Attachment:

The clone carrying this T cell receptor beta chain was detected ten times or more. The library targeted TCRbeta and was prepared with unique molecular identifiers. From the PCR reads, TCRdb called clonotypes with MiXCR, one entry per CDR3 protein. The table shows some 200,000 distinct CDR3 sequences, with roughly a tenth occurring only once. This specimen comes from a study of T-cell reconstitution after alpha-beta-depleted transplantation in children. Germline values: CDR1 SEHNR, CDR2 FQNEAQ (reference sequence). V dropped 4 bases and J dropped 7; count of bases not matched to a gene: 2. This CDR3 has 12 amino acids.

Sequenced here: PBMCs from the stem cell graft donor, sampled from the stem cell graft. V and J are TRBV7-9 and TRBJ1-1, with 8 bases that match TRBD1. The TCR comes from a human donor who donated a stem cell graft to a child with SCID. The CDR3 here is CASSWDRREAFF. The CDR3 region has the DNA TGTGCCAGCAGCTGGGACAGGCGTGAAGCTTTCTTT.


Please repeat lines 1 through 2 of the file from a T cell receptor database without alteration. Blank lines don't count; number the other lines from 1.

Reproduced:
The clone carrying this T cell receptor beta chain was detected ten times or more. The library targeted TCRbeta and was prepared with unique molecular identifiers. From the PCR reads, TCRdb called clonotypes with MiXCR, one entry per CDR3 protein. The table shows some 200,000 distinct CDR3 sequences, with roughly a tenth occurring only once. This specimen comes from a study of T-cell reconstitution after alpha-beta-depleted transplantation in children. Germline values: CDR1 SEHNR, CDR2 FQNEAQ (reference sequence). V dropped 4 bases and J dropped 7; count of bases not matched to a gene: 2. This CDR3 has 12 amino acids.

Sequenced here: PBMCs from the stem cell graft donor, sampled from the stem cell graft. V and J are TRBV7-9 and TRBJ1-1, with 8 bases that match TRBD1. The TCR comes from a human donor who donated a stem cell graft to a child with SCID. The CDR3 here is CASSWDRREAFF. The CDR3 region has the DNA TGTGCCAGCAGCTGGGACAGGCGTGAAGCTTTCTTT.